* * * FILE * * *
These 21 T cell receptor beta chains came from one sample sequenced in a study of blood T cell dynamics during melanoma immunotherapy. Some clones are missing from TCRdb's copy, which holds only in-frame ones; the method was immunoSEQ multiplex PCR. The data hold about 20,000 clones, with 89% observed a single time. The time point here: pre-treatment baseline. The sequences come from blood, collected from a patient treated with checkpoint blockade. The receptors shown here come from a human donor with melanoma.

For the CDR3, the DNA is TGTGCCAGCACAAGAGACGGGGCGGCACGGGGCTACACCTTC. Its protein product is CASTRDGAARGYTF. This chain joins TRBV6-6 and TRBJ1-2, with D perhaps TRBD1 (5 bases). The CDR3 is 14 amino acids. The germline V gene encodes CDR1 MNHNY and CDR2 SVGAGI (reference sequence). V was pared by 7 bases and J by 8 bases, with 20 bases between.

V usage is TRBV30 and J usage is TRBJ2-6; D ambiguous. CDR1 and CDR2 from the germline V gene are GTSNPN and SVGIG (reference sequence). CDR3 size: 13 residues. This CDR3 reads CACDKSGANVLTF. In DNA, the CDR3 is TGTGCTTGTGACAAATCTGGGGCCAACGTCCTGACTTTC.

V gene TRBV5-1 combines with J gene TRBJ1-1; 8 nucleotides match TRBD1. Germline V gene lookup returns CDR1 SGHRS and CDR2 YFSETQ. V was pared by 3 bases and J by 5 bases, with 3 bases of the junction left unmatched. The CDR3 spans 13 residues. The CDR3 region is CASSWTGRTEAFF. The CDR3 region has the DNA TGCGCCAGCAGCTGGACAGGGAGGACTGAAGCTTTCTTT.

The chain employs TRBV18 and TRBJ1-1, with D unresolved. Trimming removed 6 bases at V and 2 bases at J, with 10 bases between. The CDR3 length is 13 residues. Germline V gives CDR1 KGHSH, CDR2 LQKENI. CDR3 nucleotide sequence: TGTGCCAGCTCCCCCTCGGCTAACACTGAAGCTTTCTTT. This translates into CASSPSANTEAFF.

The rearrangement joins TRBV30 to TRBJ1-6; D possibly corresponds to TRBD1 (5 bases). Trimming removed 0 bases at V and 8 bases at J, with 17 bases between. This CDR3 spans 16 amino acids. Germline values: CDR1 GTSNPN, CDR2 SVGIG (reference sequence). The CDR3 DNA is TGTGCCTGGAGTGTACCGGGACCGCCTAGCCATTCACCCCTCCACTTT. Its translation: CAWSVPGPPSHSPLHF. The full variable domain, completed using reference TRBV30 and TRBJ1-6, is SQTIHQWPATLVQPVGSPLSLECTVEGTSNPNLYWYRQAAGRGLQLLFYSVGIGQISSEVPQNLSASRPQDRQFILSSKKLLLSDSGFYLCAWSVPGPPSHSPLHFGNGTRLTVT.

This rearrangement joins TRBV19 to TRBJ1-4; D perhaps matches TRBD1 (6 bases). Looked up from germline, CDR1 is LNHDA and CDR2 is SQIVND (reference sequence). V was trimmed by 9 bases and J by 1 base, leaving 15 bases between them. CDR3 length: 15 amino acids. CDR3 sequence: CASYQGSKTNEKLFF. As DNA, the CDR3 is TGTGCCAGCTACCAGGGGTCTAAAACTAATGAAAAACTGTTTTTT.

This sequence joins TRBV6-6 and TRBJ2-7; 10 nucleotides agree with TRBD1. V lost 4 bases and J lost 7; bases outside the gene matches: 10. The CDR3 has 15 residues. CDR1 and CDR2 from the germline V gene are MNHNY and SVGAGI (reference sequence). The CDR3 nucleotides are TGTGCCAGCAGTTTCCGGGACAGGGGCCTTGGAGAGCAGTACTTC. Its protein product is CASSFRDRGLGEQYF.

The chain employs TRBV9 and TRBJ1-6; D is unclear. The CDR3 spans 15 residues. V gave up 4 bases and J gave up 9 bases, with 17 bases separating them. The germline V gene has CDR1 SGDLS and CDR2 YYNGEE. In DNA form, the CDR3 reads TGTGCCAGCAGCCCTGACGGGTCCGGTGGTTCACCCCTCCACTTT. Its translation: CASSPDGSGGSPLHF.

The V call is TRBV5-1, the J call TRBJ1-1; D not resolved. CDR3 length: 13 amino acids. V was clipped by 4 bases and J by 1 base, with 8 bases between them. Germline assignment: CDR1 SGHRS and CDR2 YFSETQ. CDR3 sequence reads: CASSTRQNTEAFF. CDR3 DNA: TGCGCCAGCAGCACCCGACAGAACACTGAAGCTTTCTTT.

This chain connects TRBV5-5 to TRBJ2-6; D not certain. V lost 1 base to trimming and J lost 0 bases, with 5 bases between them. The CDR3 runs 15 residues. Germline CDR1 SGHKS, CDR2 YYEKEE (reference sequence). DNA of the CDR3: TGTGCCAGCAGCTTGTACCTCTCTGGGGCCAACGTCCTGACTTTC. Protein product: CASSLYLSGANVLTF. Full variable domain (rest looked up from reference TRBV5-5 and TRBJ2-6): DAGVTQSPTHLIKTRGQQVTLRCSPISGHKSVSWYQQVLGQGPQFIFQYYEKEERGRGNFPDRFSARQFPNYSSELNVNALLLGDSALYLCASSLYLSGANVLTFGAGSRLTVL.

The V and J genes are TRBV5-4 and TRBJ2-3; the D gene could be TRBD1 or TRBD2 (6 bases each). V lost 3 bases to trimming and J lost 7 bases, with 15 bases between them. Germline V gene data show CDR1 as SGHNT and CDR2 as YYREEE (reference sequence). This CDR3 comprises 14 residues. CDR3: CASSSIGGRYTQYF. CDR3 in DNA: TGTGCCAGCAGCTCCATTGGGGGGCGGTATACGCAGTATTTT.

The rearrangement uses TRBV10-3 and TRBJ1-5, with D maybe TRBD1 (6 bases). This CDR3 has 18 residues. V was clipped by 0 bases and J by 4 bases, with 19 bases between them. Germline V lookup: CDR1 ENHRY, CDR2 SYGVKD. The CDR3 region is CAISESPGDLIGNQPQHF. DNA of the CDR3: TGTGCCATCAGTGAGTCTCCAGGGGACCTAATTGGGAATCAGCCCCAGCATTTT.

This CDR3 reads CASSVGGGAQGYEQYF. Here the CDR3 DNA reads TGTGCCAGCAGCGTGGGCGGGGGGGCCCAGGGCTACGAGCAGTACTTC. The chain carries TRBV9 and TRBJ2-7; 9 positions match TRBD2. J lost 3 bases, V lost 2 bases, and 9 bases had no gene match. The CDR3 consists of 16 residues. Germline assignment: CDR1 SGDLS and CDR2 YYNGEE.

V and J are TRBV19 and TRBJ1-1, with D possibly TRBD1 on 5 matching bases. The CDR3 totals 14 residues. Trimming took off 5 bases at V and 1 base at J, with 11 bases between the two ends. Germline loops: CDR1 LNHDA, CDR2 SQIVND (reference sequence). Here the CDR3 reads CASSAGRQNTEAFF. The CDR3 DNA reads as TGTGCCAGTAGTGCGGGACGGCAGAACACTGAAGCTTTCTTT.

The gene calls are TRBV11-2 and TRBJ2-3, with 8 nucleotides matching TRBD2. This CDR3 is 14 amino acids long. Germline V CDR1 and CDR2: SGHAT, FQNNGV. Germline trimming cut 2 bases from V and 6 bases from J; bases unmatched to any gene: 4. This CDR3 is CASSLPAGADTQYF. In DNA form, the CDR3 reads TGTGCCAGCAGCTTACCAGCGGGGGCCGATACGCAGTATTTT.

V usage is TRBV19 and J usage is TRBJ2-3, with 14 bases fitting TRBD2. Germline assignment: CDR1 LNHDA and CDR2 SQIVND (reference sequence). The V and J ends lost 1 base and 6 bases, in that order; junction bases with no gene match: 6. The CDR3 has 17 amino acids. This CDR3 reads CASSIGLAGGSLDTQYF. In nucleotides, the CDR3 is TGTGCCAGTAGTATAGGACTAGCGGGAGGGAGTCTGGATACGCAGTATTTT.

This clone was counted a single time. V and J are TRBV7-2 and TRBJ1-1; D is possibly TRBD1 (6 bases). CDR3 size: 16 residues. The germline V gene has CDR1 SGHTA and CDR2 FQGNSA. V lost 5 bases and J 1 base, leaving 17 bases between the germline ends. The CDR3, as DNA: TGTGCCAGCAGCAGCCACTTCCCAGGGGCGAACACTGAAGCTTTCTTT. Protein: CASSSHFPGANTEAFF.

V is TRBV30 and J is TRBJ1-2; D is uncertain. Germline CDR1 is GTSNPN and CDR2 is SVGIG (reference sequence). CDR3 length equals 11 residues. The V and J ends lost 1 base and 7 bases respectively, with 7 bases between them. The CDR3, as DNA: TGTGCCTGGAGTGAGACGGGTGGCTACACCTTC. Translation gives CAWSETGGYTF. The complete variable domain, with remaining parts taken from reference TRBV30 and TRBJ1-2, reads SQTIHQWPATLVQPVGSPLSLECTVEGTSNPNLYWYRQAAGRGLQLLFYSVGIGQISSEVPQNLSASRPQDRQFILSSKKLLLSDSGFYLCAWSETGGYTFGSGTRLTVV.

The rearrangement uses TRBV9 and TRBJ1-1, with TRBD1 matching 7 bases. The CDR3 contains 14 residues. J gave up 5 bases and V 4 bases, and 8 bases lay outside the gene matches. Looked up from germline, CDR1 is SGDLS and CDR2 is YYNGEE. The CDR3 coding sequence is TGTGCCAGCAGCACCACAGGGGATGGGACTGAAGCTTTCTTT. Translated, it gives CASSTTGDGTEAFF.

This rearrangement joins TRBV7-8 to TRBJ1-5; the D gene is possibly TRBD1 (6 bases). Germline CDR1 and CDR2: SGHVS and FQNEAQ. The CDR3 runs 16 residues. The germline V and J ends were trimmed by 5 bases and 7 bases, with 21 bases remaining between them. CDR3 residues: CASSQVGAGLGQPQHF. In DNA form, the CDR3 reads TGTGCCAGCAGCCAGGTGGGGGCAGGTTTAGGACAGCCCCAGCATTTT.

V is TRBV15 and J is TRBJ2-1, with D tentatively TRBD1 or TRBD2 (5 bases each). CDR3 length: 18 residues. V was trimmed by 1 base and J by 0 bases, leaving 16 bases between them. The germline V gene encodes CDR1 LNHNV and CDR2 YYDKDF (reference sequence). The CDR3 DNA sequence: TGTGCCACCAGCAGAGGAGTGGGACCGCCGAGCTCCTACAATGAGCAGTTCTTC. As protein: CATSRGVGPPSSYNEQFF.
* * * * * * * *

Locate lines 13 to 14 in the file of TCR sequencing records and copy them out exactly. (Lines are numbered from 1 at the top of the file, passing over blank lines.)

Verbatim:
The rearrangement uses TRBV10-3 and TRBJ1-5, with D maybe TRBD1 (6 bases). This CDR3 has 18 residues. V was clipped by 0 bases and J by 4 bases, with 19 bases between them. Germline V lookup: CDR1 ENHRY, CDR2 SYGVKD. The CDR3 region is CAISESPGDLIGNQPQHF. DNA of the CDR3: TGTGCCATCAGTGAGTCTCCAGGGGACCTAATTGGGAATCAGCCCCAGCATTTT.

This CDR3 reads CASSVGGGAQGYEQYF. Here the CDR3 DNA reads TGTGCCAGCAGCGTGGGCGGGGGGGCCCAGGGCTACGAGCAGTACTTC. The chain carries TRBV9 and TRBJ2-7; 9 positions match TRBD2. J lost 3 bases, V lost 2 bases, and 9 bases had no gene match. The CDR3 consists of 16 residues. Germline assignment: CDR1 SGDLS and CDR2 YYNGEE.